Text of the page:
In the days long before premium outlets like HBO turned out acclaimed original series and feature-length films with top of the line talent, the major television networks produced well-made, provocative films; these television films sometimes lured artists from the ranks of feature film-making and often gave opportunity to up and coming actors. The 1979 Frank Perry drama Dummy is an example of just such a television film. It's a thoughtful, well-acted, engaging, and emotionally powerful piece. I believe Dummy's release from the Warner Archive is the film's first appearance on home media and it's really a wonderful thing to have such a fine representation of Perry's work brought out from deep storage.
Up until Dummy, Perry's career had largely played out on big screens; while he was very prolific from the late '60s until the mid-'70s, Dummy came after a four-year absence from film and television. Perry's oeuvre of offbeat, singular films did not set box office records then and remain largely underrated now. This is probably how he came to find himself back in the world of television (earlier, he and his former wife Eleanor adapted several Truman Capote stories for television). Perry followed up Dummy with the Karl Malden pilot film Skag, before he moved into the second, far less successful feature film-making phase of his career (that said, 1980's Mommie Dearest would become a camp classic and box office hit).
|Shaft scribe Ernest Tidyman's 1974 novel was the basis for the screenplay, also written by Tidyman.|
Dummy is based on the groundbreaking case of deaf-mute Chicago man Donald Lang (LeVar Burton) who was accused of killing at least two prostitutes in the early 1970s. Lang not only cannot hear or speak, but he is also unable to read, write, or communicate in sign language. As an African-American child from a poor family in inner city Chicago, Lang was failed by the city's social services and education system, which did not provide him with adequate training or education, leading to his extremely impaired existence as an adult. It is up to his dedicated deaf attorney Lowell Myers (Paul Sorvino) to ensure that the court system doesn't bury Lang's case and keep the young man locked up in a mental hospital indefinitely. LeVar Burton became a star playing Kunta Kinte in the 1977 television phenomenon Roots and he capitalized on that fame with leading roles in a succession of made-for-television films including Dummy.
Burton's performance here is another in a line of "great silents"--that is, non-speaking roles in non-silent films. Burton is an immensely likable personality and this likeability, combined with the actor's gift of communicating all manner of emotions through his face and body, makes for a very sympathetic character. It may be that the filmmakers sometimes work a bit too hard to make Lang sympathetic at the expense of some of the real facts of the case--recounted in considerable detail in this interesting article from a Chicago cop's p.o.v.--which are either omitted or only referenced in the epilogue (Lang would later be implicated in more than one murder of a prostitute, though never found guilty), which to the film's credit is suitably disturbing and somewhat of a downer. Expanding on this, there are some moments in key scenes that suggest ambiguity, casting some doubt on Lang's innocence and overall goodness. The production must also be praised for working in some plot elements that were a bit adult and risque for network television at that time. Perry's film takes to the grittier, more depressed areas of inner city Chicago, so it's apt that his production designer was Bill Cassidy who was coming off of Rocky, which took place in similarly rough parts of Philadelphia. Cinematographer Gayne Rescher mixed features like A Face in the Crowd, Rachel, Rachel, A New Leaf, and Star Trek II with numerous television films, many of which utilized practical urban locations such as those found in Dummy.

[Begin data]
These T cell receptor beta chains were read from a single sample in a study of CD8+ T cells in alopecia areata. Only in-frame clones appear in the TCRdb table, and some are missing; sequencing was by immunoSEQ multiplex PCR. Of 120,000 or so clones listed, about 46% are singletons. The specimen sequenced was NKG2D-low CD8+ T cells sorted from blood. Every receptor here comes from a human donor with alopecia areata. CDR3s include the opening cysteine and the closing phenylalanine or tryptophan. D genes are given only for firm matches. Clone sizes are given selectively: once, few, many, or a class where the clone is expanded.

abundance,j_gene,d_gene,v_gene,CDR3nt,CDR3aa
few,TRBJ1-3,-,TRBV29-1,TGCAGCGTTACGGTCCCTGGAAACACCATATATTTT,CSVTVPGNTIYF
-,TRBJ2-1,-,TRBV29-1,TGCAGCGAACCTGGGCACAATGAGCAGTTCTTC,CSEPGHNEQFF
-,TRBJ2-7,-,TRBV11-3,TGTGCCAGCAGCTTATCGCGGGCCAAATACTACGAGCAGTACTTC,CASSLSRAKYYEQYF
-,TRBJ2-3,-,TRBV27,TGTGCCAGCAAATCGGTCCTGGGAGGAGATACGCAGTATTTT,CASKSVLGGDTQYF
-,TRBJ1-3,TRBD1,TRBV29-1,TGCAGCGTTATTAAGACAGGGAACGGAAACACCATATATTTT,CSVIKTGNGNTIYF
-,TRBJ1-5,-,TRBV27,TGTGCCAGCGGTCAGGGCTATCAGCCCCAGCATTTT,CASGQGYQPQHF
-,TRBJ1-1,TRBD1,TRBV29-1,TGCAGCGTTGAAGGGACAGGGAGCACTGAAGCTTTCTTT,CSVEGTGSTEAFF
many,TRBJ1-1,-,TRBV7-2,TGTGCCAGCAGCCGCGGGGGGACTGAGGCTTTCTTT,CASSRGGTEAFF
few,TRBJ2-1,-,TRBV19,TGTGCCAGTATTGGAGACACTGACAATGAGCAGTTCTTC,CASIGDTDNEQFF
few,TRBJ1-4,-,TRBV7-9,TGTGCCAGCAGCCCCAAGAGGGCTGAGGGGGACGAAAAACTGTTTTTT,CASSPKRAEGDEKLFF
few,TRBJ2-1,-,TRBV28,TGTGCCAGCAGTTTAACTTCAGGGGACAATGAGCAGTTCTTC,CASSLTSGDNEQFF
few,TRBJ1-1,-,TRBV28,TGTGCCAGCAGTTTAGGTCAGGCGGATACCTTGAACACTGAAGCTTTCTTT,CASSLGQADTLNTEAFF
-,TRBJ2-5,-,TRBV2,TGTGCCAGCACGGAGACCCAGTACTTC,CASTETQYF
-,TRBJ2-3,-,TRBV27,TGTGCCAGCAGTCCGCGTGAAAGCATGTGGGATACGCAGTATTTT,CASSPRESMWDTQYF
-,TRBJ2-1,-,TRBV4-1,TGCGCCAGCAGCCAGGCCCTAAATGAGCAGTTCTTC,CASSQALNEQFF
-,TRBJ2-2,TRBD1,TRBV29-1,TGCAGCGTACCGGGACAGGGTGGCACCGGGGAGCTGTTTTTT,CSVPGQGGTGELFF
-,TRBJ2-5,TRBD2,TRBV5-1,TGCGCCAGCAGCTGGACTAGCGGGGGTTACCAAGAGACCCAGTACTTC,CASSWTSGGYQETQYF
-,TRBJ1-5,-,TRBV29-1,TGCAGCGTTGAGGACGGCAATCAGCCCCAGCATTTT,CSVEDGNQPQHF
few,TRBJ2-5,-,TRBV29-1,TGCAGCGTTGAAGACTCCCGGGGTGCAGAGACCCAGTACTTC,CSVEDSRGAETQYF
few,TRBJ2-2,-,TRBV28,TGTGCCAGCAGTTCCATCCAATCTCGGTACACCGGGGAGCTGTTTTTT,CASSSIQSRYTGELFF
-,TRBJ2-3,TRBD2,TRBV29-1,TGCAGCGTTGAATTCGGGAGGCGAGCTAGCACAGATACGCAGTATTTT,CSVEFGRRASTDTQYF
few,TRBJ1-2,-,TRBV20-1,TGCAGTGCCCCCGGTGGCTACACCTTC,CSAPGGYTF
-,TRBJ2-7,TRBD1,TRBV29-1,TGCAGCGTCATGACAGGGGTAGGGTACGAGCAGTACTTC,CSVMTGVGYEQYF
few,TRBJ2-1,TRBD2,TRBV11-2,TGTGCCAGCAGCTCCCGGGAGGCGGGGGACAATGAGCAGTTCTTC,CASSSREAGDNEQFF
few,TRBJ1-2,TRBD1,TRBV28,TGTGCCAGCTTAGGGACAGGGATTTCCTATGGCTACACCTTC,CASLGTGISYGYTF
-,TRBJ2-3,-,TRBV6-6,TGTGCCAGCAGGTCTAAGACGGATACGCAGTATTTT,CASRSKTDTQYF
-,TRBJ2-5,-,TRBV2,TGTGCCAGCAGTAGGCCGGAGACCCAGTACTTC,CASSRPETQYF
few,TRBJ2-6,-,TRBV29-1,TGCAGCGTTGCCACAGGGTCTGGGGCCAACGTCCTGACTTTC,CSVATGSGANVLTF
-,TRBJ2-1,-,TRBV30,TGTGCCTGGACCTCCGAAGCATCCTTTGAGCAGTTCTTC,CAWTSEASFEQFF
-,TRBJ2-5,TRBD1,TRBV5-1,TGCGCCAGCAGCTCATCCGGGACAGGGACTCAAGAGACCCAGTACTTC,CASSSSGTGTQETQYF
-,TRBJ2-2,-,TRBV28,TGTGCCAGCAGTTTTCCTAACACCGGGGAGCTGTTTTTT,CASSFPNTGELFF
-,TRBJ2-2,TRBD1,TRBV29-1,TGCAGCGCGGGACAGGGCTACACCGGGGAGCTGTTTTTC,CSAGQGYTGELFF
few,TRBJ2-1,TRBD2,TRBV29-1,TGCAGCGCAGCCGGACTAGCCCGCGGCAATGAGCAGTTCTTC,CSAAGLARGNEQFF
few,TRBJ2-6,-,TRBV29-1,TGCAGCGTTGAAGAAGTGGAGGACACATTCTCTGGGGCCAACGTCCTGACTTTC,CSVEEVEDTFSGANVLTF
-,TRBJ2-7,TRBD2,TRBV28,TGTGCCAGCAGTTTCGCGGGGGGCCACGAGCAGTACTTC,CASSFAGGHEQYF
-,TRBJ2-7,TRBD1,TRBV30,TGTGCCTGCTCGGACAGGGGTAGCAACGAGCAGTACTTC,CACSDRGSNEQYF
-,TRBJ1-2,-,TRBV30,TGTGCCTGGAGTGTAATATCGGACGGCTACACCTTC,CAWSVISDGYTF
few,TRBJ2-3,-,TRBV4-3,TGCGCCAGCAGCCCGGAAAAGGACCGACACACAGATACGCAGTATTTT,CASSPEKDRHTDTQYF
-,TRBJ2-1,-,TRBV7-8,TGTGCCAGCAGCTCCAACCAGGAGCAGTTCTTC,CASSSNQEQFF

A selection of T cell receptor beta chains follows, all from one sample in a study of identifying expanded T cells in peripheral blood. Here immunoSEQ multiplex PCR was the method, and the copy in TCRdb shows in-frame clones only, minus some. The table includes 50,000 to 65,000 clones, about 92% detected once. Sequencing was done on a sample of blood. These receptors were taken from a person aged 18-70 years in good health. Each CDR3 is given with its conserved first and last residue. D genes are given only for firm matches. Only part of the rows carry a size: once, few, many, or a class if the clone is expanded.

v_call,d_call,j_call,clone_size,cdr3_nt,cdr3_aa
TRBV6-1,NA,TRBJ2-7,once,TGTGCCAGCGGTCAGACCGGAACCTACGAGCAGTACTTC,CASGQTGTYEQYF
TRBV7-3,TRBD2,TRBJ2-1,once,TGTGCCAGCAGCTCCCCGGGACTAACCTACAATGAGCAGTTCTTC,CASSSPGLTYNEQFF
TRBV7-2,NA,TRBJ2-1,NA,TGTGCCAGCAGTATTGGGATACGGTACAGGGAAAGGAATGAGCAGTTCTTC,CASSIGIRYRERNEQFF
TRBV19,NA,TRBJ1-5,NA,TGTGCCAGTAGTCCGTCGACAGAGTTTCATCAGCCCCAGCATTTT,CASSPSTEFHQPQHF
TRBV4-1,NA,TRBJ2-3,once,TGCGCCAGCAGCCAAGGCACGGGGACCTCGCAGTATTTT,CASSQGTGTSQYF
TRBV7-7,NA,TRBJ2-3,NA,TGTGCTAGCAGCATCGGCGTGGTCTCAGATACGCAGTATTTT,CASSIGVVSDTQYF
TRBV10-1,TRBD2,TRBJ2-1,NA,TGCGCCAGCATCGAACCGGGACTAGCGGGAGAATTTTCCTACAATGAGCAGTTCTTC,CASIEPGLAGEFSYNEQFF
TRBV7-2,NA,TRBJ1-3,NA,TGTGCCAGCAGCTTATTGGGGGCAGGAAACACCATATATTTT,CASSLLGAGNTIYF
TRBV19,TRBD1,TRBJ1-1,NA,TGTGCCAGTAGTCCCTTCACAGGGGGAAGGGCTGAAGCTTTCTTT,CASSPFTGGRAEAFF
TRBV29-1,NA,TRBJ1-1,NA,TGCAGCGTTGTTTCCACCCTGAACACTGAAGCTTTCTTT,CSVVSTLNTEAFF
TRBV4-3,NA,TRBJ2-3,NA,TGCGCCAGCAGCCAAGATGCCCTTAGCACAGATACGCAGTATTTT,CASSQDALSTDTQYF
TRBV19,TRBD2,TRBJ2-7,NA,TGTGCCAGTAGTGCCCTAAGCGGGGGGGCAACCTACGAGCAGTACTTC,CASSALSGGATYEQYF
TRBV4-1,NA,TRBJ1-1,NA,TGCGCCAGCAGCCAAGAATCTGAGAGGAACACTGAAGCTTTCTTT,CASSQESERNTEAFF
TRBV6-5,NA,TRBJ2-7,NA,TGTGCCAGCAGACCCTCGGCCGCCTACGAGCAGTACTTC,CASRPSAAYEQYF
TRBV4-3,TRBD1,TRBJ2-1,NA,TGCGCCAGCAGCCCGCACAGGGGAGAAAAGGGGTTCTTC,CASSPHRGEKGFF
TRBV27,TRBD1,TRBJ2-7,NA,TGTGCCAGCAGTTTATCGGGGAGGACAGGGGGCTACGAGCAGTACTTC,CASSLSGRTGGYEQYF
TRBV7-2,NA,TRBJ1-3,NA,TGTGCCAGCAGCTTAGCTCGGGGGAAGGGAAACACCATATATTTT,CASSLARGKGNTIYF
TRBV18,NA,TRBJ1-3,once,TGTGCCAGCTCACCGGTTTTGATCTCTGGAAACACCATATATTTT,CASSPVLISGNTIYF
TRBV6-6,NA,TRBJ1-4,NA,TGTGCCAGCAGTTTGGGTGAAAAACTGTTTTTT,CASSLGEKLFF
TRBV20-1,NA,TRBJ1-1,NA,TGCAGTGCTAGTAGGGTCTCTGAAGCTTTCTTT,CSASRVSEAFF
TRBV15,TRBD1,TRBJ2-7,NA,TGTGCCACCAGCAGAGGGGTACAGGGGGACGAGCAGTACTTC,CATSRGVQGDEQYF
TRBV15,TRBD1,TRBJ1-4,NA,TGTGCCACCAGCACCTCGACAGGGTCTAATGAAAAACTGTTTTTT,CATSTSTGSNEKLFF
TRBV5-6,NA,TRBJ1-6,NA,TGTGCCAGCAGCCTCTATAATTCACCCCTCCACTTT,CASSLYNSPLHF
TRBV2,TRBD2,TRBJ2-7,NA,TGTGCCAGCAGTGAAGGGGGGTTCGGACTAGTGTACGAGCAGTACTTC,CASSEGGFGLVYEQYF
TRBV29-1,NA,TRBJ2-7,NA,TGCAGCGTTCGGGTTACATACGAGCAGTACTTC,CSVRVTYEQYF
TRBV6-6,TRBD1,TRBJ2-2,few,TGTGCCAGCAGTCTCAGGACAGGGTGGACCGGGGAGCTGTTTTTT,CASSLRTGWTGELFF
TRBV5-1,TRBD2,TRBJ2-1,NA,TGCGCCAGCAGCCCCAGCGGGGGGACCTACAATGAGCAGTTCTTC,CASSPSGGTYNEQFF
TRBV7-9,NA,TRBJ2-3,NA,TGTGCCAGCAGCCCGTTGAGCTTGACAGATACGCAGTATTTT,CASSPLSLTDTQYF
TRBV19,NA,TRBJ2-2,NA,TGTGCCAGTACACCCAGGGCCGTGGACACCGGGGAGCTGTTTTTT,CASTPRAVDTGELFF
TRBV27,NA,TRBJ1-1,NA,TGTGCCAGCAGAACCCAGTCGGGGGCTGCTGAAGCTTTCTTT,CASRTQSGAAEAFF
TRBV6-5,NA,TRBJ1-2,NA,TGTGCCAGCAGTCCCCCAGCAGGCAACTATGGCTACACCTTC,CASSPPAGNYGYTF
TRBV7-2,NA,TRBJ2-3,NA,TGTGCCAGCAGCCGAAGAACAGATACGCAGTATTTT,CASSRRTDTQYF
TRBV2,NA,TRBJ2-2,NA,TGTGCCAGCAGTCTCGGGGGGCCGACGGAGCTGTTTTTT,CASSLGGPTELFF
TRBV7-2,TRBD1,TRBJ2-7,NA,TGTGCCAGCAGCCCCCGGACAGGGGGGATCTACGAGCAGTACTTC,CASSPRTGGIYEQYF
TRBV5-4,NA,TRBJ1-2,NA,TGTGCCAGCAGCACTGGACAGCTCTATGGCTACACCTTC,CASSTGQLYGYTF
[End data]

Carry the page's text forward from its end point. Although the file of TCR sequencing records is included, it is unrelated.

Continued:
As good as Burton is, it's Paul Sorvino who really blows me away in Dummy. I don't recall ever hearing an actor so perfectly mimic the speech patterns of a deaf person. I've seen Sorvino in numerous supporting roles, often in tough cop or gangster guises, but what a treat it is to see him in a leading role, in this case, a tireless force for justice who happens to be deaf. In contrast to the pervasive Sorvino screen persona, Lowell Myers is not physically imposing or tough in a traditional sense, as I mentioned before, but he is smarter and more compassionate and, ultimately, tougher, than those around him, including his opponents in the courtroom. He is never less than convincing as a person with a serious physical impairment and it's particularly wrenching when he reveals that he is losing his ability to speak clearly and, therefore, effectively be able to perform his duties as a lawyer. For me the most fascinating aspects of this film, are not so much related to the criminal case per se, but the details related to the day-to-day aspects of being deaf and the distinctions made between those born deaf and those that lost hearing at a later point in life. I also really like the relationship between Sorvino and Rose Gregorio, as the attorney's non-impaired sister who assists him in his casework.
As for those aforementioned up-and-coming actors, look for really good turns from Brian Dennehy as Donald's kind-hearted boss at the produce market and Gregg Henry as the priggish assistant DA; as much as that sounds like one-note role, Henry brings the same sort of humor, self-satisfaction, and smarminess to this role that he would several years later in De Palma's Body Double.
Check out this preview scene, one of the best in the film, which is a great showcase for both lead actors and also serves as an especially effective teaser for the some of the pleasures of Dummy described above: